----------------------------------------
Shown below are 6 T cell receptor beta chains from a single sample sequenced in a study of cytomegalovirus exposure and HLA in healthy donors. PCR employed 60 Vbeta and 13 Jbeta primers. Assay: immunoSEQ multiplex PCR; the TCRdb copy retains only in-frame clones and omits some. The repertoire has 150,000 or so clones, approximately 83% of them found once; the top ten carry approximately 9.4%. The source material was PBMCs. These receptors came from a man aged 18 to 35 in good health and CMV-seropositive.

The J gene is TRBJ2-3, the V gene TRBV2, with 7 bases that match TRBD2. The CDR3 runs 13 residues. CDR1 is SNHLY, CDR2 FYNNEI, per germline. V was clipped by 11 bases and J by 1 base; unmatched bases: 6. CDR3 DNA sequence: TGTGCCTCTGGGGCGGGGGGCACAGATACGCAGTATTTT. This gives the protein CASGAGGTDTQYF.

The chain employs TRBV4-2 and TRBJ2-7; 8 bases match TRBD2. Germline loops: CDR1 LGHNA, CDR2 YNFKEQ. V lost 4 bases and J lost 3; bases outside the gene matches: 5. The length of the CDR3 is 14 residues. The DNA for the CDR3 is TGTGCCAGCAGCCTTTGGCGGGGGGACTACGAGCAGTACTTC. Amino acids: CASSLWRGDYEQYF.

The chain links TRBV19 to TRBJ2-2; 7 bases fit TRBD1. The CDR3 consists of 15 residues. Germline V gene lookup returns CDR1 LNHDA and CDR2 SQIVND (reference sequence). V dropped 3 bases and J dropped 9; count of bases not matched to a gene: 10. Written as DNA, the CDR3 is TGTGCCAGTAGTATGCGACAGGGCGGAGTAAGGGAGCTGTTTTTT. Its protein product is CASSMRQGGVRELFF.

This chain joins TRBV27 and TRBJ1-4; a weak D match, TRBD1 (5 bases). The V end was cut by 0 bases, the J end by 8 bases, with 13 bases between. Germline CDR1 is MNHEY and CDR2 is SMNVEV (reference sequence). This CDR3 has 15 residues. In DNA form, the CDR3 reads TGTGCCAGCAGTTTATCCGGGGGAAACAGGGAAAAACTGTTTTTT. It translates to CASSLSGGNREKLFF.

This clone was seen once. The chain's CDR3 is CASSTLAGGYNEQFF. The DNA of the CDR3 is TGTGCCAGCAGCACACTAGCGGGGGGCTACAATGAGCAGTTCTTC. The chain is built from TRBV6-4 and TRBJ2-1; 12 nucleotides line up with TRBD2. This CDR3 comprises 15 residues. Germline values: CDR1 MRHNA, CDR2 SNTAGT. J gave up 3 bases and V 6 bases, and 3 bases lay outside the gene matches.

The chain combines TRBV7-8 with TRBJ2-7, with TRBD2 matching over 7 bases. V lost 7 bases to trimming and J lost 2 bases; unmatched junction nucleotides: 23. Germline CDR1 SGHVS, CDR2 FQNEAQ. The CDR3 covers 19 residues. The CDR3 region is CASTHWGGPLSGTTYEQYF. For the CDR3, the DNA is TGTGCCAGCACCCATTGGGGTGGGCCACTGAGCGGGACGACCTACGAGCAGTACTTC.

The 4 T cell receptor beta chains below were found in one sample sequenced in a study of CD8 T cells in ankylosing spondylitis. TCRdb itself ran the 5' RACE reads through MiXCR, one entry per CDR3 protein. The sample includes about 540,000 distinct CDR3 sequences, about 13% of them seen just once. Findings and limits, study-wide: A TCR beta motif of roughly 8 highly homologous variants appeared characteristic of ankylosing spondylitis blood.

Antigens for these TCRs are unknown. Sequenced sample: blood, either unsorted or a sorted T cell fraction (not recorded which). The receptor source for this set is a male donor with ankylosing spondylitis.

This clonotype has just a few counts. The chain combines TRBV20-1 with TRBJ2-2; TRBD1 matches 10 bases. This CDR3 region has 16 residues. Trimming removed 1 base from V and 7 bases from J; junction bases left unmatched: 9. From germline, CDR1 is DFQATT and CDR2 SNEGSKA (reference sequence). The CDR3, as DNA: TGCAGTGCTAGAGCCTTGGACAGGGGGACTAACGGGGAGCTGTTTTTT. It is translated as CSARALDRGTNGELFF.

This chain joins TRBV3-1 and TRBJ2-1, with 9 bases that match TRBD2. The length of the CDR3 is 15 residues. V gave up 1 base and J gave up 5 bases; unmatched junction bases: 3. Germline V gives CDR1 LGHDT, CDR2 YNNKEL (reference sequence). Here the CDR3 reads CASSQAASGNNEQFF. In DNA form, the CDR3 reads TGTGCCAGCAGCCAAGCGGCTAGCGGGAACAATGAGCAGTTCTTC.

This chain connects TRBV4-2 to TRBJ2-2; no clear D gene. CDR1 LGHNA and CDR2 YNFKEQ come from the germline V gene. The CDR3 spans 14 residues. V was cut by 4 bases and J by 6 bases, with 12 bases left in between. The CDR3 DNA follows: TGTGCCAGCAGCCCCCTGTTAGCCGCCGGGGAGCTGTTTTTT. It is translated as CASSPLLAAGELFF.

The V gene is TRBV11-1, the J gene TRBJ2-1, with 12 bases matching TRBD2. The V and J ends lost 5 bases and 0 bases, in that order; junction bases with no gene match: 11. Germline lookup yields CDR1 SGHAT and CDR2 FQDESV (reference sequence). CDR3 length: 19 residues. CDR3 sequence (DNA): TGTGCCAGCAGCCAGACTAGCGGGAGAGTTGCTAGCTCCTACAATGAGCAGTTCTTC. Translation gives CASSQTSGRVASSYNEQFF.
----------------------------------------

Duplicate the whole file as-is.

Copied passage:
Shown below are 6 T cell receptor beta chains from a single sample sequenced in a study of cytomegalovirus exposure and HLA in healthy donors. PCR employed 60 Vbeta and 13 Jbeta primers. Assay: immunoSEQ multiplex PCR; the TCRdb copy retains only in-frame clones and omits some. The repertoire has 150,000 or so clones, approximately 83% of them found once; the top ten carry approximately 9.4%. The source material was PBMCs. These receptors came from a man aged 18 to 35 in good health and CMV-seropositive.

The J gene is TRBJ2-3, the V gene TRBV2, with 7 bases that match TRBD2. The CDR3 runs 13 residues. CDR1 is SNHLY, CDR2 FYNNEI, per germline. V was clipped by 11 bases and J by 1 base; unmatched bases: 6. CDR3 DNA sequence: TGTGCCTCTGGGGCGGGGGGCACAGATACGCAGTATTTT. This gives the protein CASGAGGTDTQYF.

The chain employs TRBV4-2 and TRBJ2-7; 8 bases match TRBD2. Germline loops: CDR1 LGHNA, CDR2 YNFKEQ. V lost 4 bases and J lost 3; bases outside the gene matches: 5. The length of the CDR3 is 14 residues. The DNA for the CDR3 is TGTGCCAGCAGCCTTTGGCGGGGGGACTACGAGCAGTACTTC. Amino acids: CASSLWRGDYEQYF.

The chain links TRBV19 to TRBJ2-2; 7 bases fit TRBD1. The CDR3 consists of 15 residues. Germline V gene lookup returns CDR1 LNHDA and CDR2 SQIVND (reference sequence). V dropped 3 bases and J dropped 9; count of bases not matched to a gene: 10. Written as DNA, the CDR3 is TGTGCCAGTAGTATGCGACAGGGCGGAGTAAGGGAGCTGTTTTTT. Its protein product is CASSMRQGGVRELFF.

This chain joins TRBV27 and TRBJ1-4; a weak D match, TRBD1 (5 bases). The V end was cut by 0 bases, the J end by 8 bases, with 13 bases between. Germline CDR1 is MNHEY and CDR2 is SMNVEV (reference sequence). This CDR3 has 15 residues. In DNA form, the CDR3 reads TGTGCCAGCAGTTTATCCGGGGGAAACAGGGAAAAACTGTTTTTT. It translates to CASSLSGGNREKLFF.

This clone was seen once. The chain's CDR3 is CASSTLAGGYNEQFF. The DNA of the CDR3 is TGTGCCAGCAGCACACTAGCGGGGGGCTACAATGAGCAGTTCTTC. The chain is built from TRBV6-4 and TRBJ2-1; 12 nucleotides line up with TRBD2. This CDR3 comprises 15 residues. Germline values: CDR1 MRHNA, CDR2 SNTAGT. J gave up 3 bases and V 6 bases, and 3 bases lay outside the gene matches.

The chain combines TRBV7-8 with TRBJ2-7, with TRBD2 matching over 7 bases. V lost 7 bases to trimming and J lost 2 bases; unmatched junction nucleotides: 23. Germline CDR1 SGHVS, CDR2 FQNEAQ. The CDR3 covers 19 residues. The CDR3 region is CASTHWGGPLSGTTYEQYF. For the CDR3, the DNA is TGTGCCAGCACCCATTGGGGTGGGCCACTGAGCGGGACGACCTACGAGCAGTACTTC.

The 4 T cell receptor beta chains below were found in one sample sequenced in a study of CD8 T cells in ankylosing spondylitis. TCRdb itself ran the 5' RACE reads through MiXCR, one entry per CDR3 protein. The sample includes about 540,000 distinct CDR3 sequences, about 13% of them seen just once. Findings and limits, study-wide: A TCR beta motif of roughly 8 highly homologous variants appeared characteristic of ankylosing spondylitis blood.

Antigens for these TCRs are unknown. Sequenced sample: blood, either unsorted or a sorted T cell fraction (not recorded which). The receptor source for this set is a male donor with ankylosing spondylitis.

This clonotype has just a few counts. The chain combines TRBV20-1 with TRBJ2-2; TRBD1 matches 10 bases. This CDR3 region has 16 residues. Trimming removed 1 base from V and 7 bases from J; junction bases left unmatched: 9. From germline, CDR1 is DFQATT and CDR2 SNEGSKA (reference sequence). The CDR3, as DNA: TGCAGTGCTAGAGCCTTGGACAGGGGGACTAACGGGGAGCTGTTTTTT. It is translated as CSARALDRGTNGELFF.

This chain joins TRBV3-1 and TRBJ2-1, with 9 bases that match TRBD2. The length of the CDR3 is 15 residues. V gave up 1 base and J gave up 5 bases; unmatched junction bases: 3. Germline V gives CDR1 LGHDT, CDR2 YNNKEL (reference sequence). Here the CDR3 reads CASSQAASGNNEQFF. In DNA form, the CDR3 reads TGTGCCAGCAGCCAAGCGGCTAGCGGGAACAATGAGCAGTTCTTC.

This chain connects TRBV4-2 to TRBJ2-2; no clear D gene. CDR1 LGHNA and CDR2 YNFKEQ come from the germline V gene. The CDR3 spans 14 residues. V was cut by 4 bases and J by 6 bases, with 12 bases left in between. The CDR3 DNA follows: TGTGCCAGCAGCCCCCTGTTAGCCGCCGGGGAGCTGTTTTTT. It is translated as CASSPLLAAGELFF.

The V gene is TRBV11-1, the J gene TRBJ2-1, with 12 bases matching TRBD2. The V and J ends lost 5 bases and 0 bases, in that order; junction bases with no gene match: 11. Germline lookup yields CDR1 SGHAT and CDR2 FQDESV (reference sequence). CDR3 length: 19 residues. CDR3 sequence (DNA): TGTGCCAGCAGCCAGACTAGCGGGAGAGTTGCTAGCTCCTACAATGAGCAGTTCTTC. Translation gives CASSQTSGRVASSYNEQFF.